Australian marketing expert turned coffee roaster David Rosa has poured both those passions into his new book, The Artisan Roaster.
The book is being pitched as a comprehensive guide to aspiring and current coffee roasters, with loads of practical advice along with anecdotes and personal commentary in three key areas: starting a roastery; the roasting of coffee; and running a coffee business. Much more within each of those categories — anything from green coffee processing to blending to identifying red flags for potential investors — is outlined in the table of contents.
For the book, Rosa has applied his nearly two decades of experience at the helm of the Sydney-based roasting operation Bay Coffee, which he eventually sold in 2016 after exponentially growing the wholesale side of the business over eight years.
Only 1,000 copies of the book have been printed, and shipping is available for buyers overseas.
We recently caught up with Rosa via electronic mail to discuss the book, his roasting background and the changing nature of education in the field of coffee roasting:
Daily Coffee News: What was the impetus for writing the book?
David Rosa: I was asked to write a detailed book about how to roast coffee. I decided to make it a complete guide about not just how to roast coffee, but also how to run and operate a retail coffee roastery from startup to sale that reflected my experience and everything I had learned over my 20-year career running my business, and in coffee roasting in Australia. I wanted to make the book comprehensive and written in an easy-to-read and engaging manner.
Can you please give us some more detail about your professional career, including some more info about the Bay Coffee business?
I began my coffee roasting business and brand Bay Coffee in 1997 as a new startup retail coffee roastery in Sydney. We initially began as a bricks and mortar retail and online business, then launched our wholesale division in 2008. Over the years, we expanded into a medium-sized retail and wholesale operation roasting 1.5 tons of coffee per week — our company turnover grew three-fold from 2008 to 2016. Later, in December 2016, I accepted an offer to sell the business.
Before all of this, I had actually worked as a marketing executive for 12 years across various industries. However, I found that my true passion lied in hospitality, but more specifically, in coffee roasting. My background in marketing really aided the success of Bay Coffee.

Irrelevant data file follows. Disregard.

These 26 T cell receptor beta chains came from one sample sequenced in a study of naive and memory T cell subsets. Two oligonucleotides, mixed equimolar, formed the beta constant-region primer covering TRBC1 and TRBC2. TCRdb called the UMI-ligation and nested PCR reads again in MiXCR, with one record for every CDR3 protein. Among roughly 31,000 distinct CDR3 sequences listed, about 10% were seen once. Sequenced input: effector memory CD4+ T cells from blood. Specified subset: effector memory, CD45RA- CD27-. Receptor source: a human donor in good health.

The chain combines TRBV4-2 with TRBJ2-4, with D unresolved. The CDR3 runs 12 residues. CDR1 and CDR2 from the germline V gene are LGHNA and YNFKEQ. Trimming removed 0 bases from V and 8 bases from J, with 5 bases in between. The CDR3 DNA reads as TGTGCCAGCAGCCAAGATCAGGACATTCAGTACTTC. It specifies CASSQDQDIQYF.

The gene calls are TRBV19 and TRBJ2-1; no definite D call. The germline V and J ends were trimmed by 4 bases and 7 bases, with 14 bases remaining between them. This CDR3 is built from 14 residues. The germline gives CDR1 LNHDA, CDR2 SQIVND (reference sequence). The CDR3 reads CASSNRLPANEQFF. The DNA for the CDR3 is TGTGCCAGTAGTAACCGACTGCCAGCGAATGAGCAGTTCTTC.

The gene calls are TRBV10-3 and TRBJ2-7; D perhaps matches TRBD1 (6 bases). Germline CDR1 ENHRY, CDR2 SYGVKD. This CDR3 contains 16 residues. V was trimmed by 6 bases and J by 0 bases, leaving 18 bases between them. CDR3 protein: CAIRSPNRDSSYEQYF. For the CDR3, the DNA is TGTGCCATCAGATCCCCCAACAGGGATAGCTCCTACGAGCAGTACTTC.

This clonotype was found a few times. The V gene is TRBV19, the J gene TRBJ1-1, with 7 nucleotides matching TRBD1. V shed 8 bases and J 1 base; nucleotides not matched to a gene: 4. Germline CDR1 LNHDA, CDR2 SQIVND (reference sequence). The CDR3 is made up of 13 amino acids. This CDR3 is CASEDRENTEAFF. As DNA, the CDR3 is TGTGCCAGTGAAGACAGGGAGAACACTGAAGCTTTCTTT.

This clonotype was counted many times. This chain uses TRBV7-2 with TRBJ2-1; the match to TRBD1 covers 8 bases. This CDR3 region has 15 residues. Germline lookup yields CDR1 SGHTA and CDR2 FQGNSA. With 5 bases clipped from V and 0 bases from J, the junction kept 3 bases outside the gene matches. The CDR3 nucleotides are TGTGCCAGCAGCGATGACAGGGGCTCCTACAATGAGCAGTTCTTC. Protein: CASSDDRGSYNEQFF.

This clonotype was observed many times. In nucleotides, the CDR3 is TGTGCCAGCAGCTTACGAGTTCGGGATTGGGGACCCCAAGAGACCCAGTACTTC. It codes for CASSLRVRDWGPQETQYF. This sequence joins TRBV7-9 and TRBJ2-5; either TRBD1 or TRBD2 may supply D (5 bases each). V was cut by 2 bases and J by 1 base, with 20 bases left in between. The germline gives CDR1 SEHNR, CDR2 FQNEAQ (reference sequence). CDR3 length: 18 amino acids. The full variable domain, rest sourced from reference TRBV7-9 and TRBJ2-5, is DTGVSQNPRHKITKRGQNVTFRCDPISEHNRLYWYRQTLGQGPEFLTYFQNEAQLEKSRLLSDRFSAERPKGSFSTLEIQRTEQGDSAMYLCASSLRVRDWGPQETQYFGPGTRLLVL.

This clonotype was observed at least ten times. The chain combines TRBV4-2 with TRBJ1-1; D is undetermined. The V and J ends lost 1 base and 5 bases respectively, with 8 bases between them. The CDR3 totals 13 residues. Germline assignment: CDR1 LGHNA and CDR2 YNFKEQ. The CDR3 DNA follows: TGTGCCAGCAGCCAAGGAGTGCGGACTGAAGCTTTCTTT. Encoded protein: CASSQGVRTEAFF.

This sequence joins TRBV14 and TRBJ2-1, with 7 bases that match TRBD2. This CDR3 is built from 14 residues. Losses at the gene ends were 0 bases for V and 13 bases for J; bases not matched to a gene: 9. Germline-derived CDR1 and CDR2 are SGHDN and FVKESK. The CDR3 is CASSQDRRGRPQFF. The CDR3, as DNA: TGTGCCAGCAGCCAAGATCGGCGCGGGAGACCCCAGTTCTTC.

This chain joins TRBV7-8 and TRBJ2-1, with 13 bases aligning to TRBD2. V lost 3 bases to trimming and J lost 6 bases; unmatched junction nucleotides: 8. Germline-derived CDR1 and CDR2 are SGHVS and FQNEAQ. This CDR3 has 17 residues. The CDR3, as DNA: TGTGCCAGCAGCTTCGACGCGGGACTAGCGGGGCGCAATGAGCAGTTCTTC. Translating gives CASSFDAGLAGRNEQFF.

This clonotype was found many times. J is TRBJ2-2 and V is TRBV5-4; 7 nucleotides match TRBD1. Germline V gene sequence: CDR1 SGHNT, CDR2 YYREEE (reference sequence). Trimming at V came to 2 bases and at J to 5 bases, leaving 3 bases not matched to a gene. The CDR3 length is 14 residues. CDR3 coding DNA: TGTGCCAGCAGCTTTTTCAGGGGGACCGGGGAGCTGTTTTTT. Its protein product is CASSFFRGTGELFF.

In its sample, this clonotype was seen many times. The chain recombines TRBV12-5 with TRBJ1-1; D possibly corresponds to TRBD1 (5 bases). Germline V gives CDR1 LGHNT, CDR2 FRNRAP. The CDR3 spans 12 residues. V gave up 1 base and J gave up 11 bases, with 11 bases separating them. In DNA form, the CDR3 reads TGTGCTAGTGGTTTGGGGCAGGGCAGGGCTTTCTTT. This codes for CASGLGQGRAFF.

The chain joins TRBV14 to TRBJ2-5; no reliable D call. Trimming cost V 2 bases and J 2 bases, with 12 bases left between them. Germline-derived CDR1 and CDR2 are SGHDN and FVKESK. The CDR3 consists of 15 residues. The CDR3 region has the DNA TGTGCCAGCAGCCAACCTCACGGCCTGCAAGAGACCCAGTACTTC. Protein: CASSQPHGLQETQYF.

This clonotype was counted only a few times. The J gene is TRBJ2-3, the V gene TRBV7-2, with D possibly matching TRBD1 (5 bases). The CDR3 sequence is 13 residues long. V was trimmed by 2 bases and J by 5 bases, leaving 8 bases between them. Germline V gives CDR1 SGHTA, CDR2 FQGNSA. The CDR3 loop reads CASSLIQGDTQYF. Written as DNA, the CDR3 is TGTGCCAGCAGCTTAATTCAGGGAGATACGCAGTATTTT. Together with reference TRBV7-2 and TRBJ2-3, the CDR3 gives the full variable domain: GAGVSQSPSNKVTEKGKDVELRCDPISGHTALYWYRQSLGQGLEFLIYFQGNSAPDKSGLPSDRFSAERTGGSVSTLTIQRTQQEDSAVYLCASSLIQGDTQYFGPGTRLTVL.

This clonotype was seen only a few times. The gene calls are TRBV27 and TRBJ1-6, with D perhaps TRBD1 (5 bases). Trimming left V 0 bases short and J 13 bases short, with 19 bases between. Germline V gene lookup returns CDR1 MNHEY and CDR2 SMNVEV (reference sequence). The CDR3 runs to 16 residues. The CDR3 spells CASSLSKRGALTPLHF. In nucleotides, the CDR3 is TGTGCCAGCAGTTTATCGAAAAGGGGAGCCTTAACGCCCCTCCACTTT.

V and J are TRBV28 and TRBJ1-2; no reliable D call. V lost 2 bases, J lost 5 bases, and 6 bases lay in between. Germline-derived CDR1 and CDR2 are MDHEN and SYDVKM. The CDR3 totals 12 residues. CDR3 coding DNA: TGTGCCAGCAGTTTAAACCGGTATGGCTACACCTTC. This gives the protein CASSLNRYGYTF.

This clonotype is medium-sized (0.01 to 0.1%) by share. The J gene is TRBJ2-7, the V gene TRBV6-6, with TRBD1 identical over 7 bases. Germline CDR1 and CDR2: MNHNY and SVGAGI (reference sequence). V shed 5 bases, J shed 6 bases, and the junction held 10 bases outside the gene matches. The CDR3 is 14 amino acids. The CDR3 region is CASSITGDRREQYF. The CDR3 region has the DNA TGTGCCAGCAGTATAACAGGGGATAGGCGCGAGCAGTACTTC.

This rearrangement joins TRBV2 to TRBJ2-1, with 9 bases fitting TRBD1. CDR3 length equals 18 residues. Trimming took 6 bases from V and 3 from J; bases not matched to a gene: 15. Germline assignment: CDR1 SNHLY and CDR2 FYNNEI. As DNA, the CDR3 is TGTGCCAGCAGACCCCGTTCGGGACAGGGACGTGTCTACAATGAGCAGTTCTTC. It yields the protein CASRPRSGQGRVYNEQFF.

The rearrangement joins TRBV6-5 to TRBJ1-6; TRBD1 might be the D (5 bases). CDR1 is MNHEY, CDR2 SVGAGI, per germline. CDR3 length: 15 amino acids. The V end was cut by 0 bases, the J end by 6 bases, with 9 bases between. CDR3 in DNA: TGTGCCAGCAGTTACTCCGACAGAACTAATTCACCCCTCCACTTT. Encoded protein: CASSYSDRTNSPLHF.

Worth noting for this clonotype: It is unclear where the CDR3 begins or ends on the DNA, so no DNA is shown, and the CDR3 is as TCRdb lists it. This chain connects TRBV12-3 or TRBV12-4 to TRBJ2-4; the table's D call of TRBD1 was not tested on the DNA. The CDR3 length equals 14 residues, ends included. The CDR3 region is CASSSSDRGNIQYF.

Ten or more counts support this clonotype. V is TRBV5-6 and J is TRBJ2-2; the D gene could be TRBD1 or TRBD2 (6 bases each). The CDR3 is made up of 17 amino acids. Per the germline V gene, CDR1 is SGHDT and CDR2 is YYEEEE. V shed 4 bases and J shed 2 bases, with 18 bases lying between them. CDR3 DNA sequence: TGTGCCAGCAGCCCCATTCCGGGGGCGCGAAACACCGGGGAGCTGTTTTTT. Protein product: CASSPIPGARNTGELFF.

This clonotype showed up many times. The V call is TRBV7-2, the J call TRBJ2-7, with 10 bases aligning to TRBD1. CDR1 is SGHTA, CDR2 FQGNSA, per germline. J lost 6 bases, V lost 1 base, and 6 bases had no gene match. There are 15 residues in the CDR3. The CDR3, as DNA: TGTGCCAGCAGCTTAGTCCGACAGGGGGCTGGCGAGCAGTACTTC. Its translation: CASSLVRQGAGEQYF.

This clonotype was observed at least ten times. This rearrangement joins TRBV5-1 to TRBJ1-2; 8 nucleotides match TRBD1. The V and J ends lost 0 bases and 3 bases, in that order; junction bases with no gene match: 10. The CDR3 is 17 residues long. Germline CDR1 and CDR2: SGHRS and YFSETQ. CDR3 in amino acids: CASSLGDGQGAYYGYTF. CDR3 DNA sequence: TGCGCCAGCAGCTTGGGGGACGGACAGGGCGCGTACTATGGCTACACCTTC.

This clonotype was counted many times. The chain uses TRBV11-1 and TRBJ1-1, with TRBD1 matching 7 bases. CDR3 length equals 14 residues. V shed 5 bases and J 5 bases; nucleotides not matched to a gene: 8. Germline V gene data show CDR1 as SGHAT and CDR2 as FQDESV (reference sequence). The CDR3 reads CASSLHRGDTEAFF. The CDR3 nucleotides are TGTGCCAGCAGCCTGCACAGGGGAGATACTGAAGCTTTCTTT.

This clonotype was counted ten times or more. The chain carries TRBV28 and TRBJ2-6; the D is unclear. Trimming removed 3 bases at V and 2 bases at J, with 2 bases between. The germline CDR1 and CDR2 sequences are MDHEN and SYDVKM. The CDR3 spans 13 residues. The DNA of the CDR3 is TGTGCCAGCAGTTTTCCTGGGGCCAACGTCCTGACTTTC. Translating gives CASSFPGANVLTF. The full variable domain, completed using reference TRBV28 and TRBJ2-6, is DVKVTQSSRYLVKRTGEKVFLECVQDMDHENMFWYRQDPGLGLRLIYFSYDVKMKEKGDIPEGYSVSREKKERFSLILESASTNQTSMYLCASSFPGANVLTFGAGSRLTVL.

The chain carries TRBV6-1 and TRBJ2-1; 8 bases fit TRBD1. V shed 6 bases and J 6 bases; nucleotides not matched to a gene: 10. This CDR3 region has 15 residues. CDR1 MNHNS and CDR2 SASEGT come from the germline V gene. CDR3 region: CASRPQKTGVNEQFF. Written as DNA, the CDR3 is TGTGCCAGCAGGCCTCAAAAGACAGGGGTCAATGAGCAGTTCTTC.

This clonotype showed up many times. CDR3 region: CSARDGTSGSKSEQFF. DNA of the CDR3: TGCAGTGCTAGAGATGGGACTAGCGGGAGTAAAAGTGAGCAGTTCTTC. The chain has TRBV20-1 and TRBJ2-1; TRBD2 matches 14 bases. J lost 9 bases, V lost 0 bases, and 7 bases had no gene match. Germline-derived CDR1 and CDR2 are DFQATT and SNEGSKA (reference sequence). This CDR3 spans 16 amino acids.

What resources — written or otherwise — were available to you when you started roasting?
There was very little information available when I initially began — it was quite a closed industry. I typically found that other coffee roasters weren’t willing to assist or share their tips and tricks, which is one of the reasons why I was passionate about writing a book to assist startups that are now in a similar position to myself when I first started out.
Books about coffee roasting were very outdated. The internet/Google was non-existent and no one wanted to help. Everyone was very secretive about their craft, and this was somewhat of a challenge. Luckily, I had a mentor from a roastery in Melbourne who was my best friend’s father. He really influenced my work and the way I approached coffee roasting. With his mentoring, I started Bay Coffee at the age of 28.
What are your thoughts on the proliferation of very small roasting companies that may have little to no coffee experience as they enter the field?
Those that are willing to learn and stay passionate about their business will flourish. They have to understand, however, that it’s not all about roasting coffee. You need to be a savvy business person, fluent in marketing, accounting, people management, customer service etc. — all these areas are key to having a successful business, and these topics are covered in my book.
Being a successful small roasting company extends so much more beyond selling consistently good coffee, too. I believe that successful coffee roasters are passionate about continuing to expand their knowledge and developing their skills.
What advice do you wish you had most as a young roaster?
That it can take time to become established and profitable. You need to have good capital reserves and be flexible with your marketing plan and coffee offering to stay on-trend. If you have a consistently good product you will do well and flourish. This is the key. Never stop learning!
Nick Brown is the editor of Daily Coffee News by Roast Magazine. Feedback and story ideas are welcome at publisher (at) dailycoffeenews.com, or see the “About Us” page for contact information.